One East Orlando pastor saw hope, even in Hell’s Hole. Many say the Kawangware slum of Nairobi, Kenya, is one of the most dangerous places on the African continent. Called Hell’s Hole, it is a case study of human tragedy. There is a 70 percent unemployment rate, with an equal percentage of drug users or alcoholics.
Fifty percent are infected with HIV. Ninety percent of children have little or no education, 70 percent have only one parent or guardian, and 10 percent are orphaned and living alone or with siblings. It’s a place where, every day, women and children are raped, treatable airborne diseases pick off the survivors, and crime is a way of life.
Pastor David Janney, 53, said the United Nations considers the people of Kawangware the most desperate group of people in the entire world. Janney, the pastor of Orlando Baptist Church on Semoran Boulevard, took a five-year break from pastoring, in part, to transform this ghetto — rife with poverty, crime and abuse — into something else entirely.
More than 300,000 Kenyans live within one mile of the Hope Center, an eight-acre island within a tide of misery. “Here’s the bottom line. We want to be involved in people’s lives spiritually, but it’s hard for them to listen to you talk about spiritual things when they’re so hungry and thirsty.” Janney says. In Nairobi, Hope Academy educates 450 children through eighth grade.
Hope Baptist Church, which includes services in English and Swahili, as well as one language of Sudanese refugees, ministers to about 1,000 people a week. But they also built a deep-water well to supply clean water to the slum. And they offer medical clinics.
And they help residents who want to start their own tiny businesses — a man baking bread in an oven or a woman sewing clothes on a single machine — who need startup capital. “In the long run, they can take care of themselves, and take care of the center,” he says. Nearly 1,500 children are involved in Hope Center’s sports program, playing “football” (soccer) and basketball.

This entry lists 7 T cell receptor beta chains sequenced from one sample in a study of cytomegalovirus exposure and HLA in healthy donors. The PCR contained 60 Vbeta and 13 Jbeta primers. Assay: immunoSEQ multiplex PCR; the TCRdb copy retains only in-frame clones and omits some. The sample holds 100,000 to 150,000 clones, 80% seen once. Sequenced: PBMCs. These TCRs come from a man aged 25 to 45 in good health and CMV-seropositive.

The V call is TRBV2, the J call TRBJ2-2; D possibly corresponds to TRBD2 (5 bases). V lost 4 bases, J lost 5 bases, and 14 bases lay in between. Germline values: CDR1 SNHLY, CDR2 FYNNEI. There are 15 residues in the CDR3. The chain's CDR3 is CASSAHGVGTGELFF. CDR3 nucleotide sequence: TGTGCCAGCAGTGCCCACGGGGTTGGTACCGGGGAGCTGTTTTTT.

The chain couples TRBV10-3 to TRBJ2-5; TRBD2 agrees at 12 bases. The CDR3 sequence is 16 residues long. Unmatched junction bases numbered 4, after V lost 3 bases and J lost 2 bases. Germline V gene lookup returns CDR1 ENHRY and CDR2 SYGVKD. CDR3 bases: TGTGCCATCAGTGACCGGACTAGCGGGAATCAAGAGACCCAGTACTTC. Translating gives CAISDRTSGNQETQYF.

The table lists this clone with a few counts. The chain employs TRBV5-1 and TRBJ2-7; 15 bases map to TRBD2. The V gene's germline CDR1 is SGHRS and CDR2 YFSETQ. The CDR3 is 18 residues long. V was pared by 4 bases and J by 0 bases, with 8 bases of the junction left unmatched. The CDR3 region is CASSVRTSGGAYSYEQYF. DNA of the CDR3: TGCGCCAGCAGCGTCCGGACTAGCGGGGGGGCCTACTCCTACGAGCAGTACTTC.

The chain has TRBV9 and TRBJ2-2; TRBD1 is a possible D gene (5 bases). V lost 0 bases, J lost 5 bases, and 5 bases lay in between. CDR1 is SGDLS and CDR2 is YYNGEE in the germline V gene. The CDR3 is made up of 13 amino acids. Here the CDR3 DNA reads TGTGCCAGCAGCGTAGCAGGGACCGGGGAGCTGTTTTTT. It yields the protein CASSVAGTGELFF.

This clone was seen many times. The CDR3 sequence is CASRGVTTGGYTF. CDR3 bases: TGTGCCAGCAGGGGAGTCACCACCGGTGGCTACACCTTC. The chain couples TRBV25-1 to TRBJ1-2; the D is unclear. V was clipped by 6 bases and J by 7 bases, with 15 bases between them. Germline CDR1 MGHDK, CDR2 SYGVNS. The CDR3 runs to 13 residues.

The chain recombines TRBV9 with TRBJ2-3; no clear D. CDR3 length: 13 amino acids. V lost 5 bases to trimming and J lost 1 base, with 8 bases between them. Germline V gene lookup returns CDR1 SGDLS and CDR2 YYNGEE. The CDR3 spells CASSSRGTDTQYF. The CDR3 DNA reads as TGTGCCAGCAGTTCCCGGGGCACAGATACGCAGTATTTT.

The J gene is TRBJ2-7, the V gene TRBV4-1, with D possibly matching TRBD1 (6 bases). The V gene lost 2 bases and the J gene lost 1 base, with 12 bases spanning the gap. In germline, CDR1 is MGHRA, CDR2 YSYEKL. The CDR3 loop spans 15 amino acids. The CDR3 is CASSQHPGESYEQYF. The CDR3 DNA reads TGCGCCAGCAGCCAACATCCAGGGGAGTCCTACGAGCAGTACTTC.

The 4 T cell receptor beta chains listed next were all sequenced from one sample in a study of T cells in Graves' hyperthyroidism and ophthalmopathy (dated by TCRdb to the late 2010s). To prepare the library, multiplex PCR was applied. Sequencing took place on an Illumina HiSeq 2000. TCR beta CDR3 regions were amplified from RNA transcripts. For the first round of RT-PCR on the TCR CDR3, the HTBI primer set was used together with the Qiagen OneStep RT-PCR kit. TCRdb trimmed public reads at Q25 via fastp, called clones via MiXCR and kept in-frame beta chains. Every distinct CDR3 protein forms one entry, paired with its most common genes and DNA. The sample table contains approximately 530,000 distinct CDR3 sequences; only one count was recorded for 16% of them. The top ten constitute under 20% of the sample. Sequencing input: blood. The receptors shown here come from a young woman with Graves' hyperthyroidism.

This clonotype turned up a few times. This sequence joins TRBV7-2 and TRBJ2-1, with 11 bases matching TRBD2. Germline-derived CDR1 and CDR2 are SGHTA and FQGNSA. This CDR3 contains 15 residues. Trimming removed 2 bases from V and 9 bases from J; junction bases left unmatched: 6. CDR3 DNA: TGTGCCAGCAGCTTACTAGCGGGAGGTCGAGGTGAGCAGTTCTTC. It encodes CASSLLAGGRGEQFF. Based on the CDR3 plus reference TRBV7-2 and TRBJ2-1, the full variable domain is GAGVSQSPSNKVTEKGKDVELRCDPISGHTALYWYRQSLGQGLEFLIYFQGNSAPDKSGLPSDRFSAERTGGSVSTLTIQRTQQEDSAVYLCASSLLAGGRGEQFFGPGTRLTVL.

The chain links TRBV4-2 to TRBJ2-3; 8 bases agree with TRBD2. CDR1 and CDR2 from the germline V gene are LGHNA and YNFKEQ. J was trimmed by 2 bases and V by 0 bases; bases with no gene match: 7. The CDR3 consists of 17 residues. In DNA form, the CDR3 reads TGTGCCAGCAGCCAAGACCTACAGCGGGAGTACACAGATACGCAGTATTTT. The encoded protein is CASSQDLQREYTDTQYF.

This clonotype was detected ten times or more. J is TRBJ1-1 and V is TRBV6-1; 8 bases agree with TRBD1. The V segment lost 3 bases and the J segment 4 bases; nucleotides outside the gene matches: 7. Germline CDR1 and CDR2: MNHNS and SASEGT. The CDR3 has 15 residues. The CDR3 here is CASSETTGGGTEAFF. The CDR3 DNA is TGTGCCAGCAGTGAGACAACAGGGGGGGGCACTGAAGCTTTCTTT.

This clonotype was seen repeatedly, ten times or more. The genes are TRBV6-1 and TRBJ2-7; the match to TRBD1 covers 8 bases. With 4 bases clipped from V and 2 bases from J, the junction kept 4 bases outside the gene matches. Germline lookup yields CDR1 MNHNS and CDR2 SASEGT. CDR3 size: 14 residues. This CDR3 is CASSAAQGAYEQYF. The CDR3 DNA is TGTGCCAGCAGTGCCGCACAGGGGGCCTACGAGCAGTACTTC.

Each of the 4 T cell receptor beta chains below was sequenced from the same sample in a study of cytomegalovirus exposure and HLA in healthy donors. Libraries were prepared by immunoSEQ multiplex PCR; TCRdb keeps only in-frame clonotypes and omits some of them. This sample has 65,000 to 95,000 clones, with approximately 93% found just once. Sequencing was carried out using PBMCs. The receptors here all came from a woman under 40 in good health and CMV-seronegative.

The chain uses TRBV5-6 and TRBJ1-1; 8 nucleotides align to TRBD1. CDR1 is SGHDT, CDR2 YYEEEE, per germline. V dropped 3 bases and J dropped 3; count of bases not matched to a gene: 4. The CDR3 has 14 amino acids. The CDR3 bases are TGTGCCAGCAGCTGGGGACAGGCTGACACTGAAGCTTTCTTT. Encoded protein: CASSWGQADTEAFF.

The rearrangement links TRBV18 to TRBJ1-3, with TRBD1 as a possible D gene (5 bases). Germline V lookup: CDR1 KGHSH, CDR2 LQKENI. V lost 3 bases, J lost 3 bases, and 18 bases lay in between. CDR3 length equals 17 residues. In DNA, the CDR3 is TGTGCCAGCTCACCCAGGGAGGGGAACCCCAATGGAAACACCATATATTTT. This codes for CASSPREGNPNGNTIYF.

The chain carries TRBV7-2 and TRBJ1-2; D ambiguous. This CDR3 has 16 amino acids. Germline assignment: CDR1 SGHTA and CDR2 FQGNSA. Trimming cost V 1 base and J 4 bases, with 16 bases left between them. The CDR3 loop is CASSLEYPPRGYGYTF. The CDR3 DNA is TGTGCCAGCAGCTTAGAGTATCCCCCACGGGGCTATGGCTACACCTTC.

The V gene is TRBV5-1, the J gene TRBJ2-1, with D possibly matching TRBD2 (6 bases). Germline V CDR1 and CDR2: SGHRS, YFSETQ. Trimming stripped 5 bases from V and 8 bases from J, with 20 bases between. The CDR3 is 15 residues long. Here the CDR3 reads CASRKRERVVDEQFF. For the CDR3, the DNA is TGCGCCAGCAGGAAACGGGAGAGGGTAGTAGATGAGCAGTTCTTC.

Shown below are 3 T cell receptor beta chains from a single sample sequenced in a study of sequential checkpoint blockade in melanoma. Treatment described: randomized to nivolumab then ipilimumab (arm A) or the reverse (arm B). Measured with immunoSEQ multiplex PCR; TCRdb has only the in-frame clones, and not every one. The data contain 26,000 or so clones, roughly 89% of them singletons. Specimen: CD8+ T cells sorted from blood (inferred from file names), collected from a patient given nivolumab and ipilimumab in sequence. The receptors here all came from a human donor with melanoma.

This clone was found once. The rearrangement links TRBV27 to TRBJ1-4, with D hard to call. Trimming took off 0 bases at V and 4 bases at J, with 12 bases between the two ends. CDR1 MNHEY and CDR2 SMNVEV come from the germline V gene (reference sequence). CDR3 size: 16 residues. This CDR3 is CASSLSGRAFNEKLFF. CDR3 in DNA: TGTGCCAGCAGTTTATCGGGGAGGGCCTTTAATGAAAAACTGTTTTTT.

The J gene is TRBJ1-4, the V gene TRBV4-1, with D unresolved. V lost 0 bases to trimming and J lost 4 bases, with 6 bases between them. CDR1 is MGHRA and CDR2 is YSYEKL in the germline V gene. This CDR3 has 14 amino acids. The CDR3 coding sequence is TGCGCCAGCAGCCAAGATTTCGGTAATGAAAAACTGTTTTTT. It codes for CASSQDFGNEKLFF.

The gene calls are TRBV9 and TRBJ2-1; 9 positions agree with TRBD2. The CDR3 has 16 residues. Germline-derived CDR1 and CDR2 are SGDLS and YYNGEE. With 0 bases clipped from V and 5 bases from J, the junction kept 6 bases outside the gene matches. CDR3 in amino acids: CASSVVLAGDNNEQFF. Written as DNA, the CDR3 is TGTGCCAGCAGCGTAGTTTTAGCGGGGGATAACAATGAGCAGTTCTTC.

Janney recalls Burundian refugee Christian Nkulikiye, who was living in abject poverty with his wife and daughter. It was the soccer that drew him to the Hope Center initially. “Christian asked if he could play, and then he started coming to church and becoming a part of the fellowship. He kept playing and he ended up being so good he became a professional footballer.
He was the most noted goalie in the country,” Janney says proudly. “But most importantly, he learned the cycle of blessing — when you’re blessed, you must bless others.” Later Christian won a resident visa through the New Zealand lottery. But he turned it down, and today he continues to head up the children’s sports teams at Hope Center in Kawangware.
“He said, ‘I need to stay here and bless the others behind me,’” Janney says. “He had to give himself back to the others who have needs.”
The Great Commission
Janney saw his share of orphans and at risk youth growing up in Miami, as the son of Pastor Alfred and Elinor Janney, who are now part of his own congregation.
“It’s been a burden on my heart ever since my teen years,” says Janney, who holds a doctorate in Biblical Studies from Louisiana Baptist University in Shreveport. Sharing the burden is his wife of 30 years, Donna, and their four grown children. Amidst 1980s excess, Janney began preaching at Orlando Baptist.